By Sue CorbettCaroline LeavittThailan PhamDANIELLE TRUSSONI and Vicki Sheff-Cahan
Updated September 15, 2008 12:00 PM

Stacey O’Brien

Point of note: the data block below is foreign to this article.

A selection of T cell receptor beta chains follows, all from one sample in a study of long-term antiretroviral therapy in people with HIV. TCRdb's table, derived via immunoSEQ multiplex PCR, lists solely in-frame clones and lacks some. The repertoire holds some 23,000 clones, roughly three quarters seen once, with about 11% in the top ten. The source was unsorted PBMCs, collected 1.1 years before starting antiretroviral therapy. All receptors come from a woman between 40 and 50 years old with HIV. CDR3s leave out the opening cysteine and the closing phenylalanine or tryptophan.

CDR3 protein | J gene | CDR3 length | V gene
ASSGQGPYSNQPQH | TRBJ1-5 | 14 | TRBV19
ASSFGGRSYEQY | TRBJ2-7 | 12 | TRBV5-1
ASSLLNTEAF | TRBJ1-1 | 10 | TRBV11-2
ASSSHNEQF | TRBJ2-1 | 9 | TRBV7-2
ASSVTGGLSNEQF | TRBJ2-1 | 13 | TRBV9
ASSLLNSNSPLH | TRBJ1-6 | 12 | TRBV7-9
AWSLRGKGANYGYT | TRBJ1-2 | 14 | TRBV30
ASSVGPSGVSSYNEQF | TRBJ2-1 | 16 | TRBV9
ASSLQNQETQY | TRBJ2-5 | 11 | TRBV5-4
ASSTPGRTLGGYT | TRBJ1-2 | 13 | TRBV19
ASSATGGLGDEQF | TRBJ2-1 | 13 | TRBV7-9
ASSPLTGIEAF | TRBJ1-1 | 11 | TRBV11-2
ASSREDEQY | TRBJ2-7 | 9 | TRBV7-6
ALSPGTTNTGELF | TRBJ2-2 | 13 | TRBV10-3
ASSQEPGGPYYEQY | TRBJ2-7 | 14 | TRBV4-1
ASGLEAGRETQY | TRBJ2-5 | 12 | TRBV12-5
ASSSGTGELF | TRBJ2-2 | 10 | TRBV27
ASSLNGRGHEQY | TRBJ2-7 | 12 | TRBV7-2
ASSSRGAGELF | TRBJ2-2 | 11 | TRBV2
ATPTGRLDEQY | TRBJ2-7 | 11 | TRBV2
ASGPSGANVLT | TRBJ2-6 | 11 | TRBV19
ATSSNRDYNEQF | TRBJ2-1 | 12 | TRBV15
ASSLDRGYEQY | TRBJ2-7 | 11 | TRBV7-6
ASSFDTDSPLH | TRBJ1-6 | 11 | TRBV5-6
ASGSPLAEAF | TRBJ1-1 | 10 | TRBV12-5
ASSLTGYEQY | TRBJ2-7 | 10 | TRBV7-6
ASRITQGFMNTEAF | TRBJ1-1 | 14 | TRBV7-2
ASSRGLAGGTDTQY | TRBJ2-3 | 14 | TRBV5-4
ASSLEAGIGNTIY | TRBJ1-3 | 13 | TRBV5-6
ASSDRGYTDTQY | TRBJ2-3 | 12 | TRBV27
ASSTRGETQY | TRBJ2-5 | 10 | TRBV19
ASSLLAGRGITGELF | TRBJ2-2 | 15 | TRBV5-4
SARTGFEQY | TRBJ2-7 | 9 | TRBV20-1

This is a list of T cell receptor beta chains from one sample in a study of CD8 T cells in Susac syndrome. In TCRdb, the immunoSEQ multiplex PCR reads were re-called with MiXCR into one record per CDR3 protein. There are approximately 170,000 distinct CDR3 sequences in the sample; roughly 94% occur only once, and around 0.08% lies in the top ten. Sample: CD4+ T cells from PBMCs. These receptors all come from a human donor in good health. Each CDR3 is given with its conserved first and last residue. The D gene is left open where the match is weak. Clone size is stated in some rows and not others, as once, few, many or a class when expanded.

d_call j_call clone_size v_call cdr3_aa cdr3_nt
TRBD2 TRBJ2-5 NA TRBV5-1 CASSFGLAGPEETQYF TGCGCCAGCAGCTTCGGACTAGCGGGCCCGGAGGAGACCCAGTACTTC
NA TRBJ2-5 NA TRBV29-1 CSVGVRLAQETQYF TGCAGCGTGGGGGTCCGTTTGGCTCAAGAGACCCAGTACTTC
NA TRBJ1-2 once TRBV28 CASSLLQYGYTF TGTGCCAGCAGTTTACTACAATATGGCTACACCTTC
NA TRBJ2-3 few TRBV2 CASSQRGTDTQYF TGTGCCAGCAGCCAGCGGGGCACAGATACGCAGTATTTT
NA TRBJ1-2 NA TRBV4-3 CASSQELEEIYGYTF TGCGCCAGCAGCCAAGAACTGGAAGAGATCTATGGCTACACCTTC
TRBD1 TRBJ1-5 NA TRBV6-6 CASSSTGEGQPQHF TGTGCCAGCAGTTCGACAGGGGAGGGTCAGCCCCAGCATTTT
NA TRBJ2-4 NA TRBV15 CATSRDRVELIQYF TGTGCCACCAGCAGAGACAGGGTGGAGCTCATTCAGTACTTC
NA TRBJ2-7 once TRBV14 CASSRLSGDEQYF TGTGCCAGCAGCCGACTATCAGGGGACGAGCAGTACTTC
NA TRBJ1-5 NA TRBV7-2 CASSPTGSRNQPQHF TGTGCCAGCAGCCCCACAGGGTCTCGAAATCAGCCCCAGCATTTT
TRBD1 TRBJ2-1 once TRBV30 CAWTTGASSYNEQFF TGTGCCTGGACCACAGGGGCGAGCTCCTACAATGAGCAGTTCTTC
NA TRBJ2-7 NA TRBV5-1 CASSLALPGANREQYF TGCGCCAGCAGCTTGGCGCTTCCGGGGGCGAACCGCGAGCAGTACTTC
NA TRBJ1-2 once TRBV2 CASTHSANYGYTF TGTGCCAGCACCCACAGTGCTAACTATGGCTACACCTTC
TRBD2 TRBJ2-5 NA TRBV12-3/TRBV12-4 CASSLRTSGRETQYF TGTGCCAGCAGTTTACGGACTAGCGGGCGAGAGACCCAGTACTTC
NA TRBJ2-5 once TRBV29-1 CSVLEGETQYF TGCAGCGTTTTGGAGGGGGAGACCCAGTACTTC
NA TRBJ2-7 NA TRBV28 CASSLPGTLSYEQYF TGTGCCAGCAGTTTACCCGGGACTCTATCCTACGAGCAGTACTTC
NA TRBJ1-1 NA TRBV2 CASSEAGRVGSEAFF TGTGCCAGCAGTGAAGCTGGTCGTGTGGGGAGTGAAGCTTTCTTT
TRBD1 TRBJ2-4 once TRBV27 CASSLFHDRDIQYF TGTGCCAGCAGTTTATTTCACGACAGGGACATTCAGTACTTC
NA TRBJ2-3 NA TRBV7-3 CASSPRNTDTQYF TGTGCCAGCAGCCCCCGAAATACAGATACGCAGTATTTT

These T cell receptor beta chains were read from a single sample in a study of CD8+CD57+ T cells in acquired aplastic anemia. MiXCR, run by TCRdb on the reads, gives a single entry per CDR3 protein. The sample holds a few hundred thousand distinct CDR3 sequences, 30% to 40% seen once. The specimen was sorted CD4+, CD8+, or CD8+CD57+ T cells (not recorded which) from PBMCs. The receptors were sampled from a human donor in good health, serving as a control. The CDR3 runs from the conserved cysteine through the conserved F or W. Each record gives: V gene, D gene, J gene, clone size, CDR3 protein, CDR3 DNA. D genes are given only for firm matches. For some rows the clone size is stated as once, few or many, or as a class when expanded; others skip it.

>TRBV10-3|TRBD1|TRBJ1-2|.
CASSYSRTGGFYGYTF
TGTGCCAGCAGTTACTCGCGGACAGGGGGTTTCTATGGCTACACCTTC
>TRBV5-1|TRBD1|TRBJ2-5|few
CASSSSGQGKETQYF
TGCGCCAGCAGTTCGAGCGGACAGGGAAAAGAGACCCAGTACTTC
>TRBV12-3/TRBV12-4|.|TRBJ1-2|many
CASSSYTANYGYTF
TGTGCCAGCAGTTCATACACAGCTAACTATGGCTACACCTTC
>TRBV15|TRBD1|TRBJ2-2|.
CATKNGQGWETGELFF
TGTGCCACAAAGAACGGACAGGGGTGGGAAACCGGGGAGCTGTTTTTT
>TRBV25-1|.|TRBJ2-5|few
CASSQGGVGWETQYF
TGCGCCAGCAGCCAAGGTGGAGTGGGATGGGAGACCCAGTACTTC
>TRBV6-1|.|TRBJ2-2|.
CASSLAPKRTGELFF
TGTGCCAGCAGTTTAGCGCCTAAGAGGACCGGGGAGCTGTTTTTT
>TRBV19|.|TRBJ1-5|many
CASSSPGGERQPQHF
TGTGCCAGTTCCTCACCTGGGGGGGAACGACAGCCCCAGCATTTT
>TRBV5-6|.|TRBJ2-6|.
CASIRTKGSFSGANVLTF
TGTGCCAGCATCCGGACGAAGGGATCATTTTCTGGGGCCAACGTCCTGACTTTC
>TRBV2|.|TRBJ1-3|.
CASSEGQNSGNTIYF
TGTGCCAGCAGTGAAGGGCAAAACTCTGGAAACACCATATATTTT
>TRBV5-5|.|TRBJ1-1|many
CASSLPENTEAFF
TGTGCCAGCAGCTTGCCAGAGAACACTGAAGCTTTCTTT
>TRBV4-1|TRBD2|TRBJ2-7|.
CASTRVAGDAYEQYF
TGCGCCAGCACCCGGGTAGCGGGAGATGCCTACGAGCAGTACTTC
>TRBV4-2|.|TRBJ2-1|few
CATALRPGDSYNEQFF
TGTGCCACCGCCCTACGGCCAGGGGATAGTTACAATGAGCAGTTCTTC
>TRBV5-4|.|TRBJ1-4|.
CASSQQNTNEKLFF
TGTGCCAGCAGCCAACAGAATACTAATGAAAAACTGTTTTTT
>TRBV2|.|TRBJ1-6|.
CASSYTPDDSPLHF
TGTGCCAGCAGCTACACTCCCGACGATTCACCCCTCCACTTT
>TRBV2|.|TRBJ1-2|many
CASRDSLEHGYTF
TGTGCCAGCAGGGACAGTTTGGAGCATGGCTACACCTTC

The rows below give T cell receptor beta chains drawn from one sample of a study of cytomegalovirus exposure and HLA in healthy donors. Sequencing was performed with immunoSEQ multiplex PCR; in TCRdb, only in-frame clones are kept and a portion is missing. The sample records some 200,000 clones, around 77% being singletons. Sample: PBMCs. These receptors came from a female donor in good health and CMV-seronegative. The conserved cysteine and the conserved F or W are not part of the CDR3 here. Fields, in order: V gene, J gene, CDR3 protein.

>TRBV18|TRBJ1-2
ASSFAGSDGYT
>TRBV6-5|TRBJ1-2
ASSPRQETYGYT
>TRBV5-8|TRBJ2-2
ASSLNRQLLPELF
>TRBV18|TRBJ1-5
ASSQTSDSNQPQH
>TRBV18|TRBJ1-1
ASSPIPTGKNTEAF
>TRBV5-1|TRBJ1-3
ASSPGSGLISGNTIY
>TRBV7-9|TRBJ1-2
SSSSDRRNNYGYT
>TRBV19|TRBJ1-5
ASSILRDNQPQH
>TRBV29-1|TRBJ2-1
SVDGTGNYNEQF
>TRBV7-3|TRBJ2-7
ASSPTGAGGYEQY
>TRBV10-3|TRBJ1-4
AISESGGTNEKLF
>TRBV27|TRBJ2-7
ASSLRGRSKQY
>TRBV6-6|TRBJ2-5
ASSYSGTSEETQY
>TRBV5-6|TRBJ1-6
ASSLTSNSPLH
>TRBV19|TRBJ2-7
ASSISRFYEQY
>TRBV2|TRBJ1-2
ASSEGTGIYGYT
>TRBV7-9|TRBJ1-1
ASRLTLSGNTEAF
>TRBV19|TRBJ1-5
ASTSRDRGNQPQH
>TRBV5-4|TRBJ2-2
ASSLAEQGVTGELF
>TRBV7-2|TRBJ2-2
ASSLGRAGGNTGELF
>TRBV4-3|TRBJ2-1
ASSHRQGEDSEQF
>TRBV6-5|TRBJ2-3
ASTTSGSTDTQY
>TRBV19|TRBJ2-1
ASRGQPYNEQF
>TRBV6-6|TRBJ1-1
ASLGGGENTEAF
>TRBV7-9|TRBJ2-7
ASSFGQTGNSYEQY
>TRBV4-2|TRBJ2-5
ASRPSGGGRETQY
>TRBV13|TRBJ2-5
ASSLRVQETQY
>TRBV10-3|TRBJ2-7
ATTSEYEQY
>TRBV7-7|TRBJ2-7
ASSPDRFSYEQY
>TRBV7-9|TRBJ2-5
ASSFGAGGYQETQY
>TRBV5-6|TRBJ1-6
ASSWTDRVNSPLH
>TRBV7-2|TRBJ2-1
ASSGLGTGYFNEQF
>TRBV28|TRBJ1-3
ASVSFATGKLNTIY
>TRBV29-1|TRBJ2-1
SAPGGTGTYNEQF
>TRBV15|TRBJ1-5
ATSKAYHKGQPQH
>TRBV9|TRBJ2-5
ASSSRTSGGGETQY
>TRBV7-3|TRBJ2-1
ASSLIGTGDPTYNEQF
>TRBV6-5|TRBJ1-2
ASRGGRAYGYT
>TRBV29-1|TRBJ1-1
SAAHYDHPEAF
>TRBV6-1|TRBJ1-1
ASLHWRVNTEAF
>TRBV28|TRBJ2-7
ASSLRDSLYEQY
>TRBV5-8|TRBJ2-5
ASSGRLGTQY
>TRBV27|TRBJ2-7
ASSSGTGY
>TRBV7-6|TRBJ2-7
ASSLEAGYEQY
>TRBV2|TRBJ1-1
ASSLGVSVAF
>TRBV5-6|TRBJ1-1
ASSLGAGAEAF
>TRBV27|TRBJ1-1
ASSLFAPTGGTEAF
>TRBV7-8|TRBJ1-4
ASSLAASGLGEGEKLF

“To that which you tame, you owe your life,” a colleague tells CalTech biologist O’Brien in 1985 when she adopts Wesley, a newborn barn owl, to study at home. In the 19 extraordinary years O’Brien shares with Wesley, she kills and feeds him 28,000 mice, suffers one mouse dropped into her mouth while she’s sleeping (Wesley’s way of showing affection), and discovers what Harry Potter always knew: that owls are capable of emotions, nuanced communication, trust and loyalty. In between extraordinary owl tidbits, O’Brien presents fascinating looks at her quirky colleagues, including one postdoc who keeps thousands of black widow spiders in his office and another who happily lets his body be a breeding ground for parasites he picked up in the Amazon. O’Brien doesn’t recommend owls as pets for the average Joe, but her portrait of the complex and unforgettable animal she grew to love is irresistible.